“When something is beautiful, people want to look,” she adds. “Beauty also opens you up more inside, so you’re more open to what’s coming in the work. Then as you get closer, you start to see some of the harder content that’s there.
“So beauty is a way to access the work.”
That’s important, because some of the subjects that Belmore addresses in her art, such as residential schools, murdered and missing Indigenous girls and women and the broader ravages of colonization, homelessness, and climate change, are truly disturbing.
“But she never creates victims,” says Nanibush. “It’s always about people being resilient.
“There’s always some sense of the person, and remembering who they were as a human being,” she says. “Or there’s a sense they were resistant to the violence they were experiencing. That’s an important aspect of her work.”
Water & Blood
Raised near Lake Superior, Belmore currently lives in Montreal which, of course, sits on the banks of the St. Lawrence River. She’s also lived in Toronto (which is on the shore of Lake Ontario), and Vancouver (ditto, the Pacific Ocean). So it’s not surprising that water, as an elemental force, is another important aspect of Belmore’s art.
“As an Anishinaabe, we think of water as the lifeblood of the Earth,” says Nanibush. “None of us can exist without it. But neither can the Earth. So it’s something that’s part of the interconnectedness of all things.
“Rebecca’s done a number of pieces looking at everything from why Indigenous communities don’t have access to clean drinking water to how we might end up having wars over water,” says Nanibush. “Many people see it has a healing space too, so water has a lot of connotations.”
A third theme that figures prominently in Belmore’s work is blood. Biologically, water actually makes up 92 per cent of blood, so both fluids exist as elemental forces.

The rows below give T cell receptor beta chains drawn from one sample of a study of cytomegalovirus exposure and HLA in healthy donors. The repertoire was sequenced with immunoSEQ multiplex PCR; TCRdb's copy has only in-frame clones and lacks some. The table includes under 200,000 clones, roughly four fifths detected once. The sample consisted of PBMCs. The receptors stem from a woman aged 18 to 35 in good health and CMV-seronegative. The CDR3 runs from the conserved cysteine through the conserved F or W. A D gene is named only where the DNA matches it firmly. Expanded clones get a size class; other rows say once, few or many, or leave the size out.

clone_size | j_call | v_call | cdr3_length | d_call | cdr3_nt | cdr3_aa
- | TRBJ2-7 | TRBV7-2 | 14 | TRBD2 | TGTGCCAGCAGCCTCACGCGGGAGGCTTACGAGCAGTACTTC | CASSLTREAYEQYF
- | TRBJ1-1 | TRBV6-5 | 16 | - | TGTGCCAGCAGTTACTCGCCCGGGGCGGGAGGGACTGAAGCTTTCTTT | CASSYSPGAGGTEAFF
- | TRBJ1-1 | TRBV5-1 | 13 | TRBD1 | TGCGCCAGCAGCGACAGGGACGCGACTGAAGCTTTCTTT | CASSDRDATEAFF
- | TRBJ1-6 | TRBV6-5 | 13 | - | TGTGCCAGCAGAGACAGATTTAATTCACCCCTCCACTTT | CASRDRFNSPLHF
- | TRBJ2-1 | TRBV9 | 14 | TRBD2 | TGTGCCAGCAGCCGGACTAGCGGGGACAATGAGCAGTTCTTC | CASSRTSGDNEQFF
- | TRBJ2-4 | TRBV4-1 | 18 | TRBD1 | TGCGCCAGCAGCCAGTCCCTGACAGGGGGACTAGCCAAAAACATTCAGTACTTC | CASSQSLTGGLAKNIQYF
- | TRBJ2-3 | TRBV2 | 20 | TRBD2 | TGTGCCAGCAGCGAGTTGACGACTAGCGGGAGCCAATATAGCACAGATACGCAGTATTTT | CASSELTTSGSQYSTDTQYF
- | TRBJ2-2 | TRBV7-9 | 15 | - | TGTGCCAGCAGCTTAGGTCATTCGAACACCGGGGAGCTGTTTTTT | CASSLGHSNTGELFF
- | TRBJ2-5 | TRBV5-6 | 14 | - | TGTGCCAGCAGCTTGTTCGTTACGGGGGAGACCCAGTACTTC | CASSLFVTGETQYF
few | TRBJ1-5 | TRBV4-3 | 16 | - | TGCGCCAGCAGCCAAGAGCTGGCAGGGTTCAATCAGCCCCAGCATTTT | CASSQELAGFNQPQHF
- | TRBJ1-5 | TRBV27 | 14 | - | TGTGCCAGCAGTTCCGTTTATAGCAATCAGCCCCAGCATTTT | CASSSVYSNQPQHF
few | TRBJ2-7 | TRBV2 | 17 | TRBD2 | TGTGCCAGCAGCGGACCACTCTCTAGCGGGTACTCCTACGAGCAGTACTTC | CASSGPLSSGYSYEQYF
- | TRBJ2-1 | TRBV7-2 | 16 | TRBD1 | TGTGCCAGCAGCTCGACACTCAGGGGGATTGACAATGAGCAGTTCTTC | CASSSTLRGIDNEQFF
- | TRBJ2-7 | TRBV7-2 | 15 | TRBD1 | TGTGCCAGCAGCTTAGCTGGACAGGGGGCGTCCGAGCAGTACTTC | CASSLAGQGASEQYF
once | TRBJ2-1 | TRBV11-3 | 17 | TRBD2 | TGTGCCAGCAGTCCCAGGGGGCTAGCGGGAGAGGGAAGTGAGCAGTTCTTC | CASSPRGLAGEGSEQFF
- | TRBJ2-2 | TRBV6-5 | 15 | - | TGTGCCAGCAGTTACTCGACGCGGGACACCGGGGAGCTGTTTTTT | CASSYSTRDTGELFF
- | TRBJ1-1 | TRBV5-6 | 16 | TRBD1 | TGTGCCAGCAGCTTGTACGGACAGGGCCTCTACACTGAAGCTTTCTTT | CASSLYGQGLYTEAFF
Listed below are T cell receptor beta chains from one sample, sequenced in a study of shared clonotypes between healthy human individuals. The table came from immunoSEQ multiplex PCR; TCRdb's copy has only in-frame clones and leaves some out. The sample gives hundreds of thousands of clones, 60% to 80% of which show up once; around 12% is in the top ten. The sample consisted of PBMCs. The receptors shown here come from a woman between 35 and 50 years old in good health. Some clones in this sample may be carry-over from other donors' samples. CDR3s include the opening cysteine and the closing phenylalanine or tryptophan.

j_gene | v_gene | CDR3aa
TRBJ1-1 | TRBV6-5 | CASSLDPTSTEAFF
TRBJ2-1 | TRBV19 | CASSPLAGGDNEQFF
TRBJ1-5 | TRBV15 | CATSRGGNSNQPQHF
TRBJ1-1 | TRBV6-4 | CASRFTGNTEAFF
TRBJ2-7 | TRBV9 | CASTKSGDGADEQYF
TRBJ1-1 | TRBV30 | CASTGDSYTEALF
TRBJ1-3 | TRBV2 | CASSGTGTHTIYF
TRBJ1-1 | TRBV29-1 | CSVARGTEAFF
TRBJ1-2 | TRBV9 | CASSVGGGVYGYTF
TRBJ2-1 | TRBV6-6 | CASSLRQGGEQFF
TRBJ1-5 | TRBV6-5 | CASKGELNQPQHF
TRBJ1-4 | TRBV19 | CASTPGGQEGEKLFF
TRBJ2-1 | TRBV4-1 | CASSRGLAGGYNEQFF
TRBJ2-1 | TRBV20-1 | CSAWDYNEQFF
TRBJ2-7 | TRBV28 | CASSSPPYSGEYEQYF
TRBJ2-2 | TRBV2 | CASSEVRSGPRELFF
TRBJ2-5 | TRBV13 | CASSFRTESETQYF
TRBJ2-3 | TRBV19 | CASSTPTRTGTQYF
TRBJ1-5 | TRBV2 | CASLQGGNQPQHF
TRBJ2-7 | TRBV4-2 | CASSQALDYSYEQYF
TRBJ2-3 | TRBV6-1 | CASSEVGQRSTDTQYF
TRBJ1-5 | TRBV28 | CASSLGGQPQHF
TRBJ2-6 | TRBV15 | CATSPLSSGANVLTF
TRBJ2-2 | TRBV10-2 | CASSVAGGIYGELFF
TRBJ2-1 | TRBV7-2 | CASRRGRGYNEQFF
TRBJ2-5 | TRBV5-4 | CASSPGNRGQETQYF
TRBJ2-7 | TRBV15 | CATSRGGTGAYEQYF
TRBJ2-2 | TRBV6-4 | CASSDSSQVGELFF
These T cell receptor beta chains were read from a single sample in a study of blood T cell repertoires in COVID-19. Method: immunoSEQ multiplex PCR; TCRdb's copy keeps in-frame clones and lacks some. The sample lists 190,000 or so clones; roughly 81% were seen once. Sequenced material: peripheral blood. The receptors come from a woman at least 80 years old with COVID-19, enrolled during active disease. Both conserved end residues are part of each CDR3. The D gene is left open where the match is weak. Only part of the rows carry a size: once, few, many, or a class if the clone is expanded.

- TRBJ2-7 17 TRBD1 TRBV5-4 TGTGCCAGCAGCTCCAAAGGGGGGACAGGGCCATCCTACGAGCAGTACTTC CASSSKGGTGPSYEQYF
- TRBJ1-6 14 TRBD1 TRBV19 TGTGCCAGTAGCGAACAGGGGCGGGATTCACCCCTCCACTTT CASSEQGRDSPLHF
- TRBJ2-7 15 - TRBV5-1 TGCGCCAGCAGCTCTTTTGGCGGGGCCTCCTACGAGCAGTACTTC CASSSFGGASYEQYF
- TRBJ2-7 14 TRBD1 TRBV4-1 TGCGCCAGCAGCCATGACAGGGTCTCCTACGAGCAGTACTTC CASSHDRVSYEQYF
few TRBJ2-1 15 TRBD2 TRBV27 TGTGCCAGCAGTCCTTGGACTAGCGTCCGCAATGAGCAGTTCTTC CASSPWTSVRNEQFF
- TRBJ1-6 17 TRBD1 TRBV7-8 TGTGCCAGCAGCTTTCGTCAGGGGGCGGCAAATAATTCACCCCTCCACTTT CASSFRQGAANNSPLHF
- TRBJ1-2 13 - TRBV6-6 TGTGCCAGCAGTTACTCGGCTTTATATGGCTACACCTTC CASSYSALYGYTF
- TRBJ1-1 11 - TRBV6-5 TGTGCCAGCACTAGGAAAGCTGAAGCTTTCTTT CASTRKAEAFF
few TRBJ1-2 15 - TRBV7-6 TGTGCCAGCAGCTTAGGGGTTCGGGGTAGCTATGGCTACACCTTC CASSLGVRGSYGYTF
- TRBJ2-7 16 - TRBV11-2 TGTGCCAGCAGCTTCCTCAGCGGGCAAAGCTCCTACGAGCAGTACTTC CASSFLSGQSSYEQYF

“Blood, too, signifies, that we’re related,” adds Nanibush. “It also signifies being Indigenous, and also the experience of violence.”
Not all the works that were in the Toronto show will be coming to the Remai, unfortunately. But on the plus side, some works will be shown in Saskatoon that weren’t at the AGO. They include pieces that Belmore made previously at Wanuskewin Heritage Park, along with an outdoor sculpture that addresses the freezing death of Saulteaux First Nations teenager Neil Stonechild on Saskatoon’s outskirts in November 1990.
“Freeze is made out of ice, and has ‘Stonechild’ carved into it,” says Nanibush. “Then it sits and melts, basically. If it’s really cold, I guess, it might take awhile. But it’s just to draw attention to the starlight tours. It’s really amazing, because that piece has never been done in Saskatoon, so it’s kind of exciting for that to come home.”
Facing the Monumental opens on Feb. 1 with a conversation between Nanibush and Belmore, and performance by hip hop artists T-Rhyme and Eekwol. Other programming highlights include a Feb. 5 panel discussion with host Lyndon Linklater and Saskatoon Police Chief Troy Cooper, and a March 1 performance in response to the exhibition by Lori Blondeau and Jeneen Frei Njootli.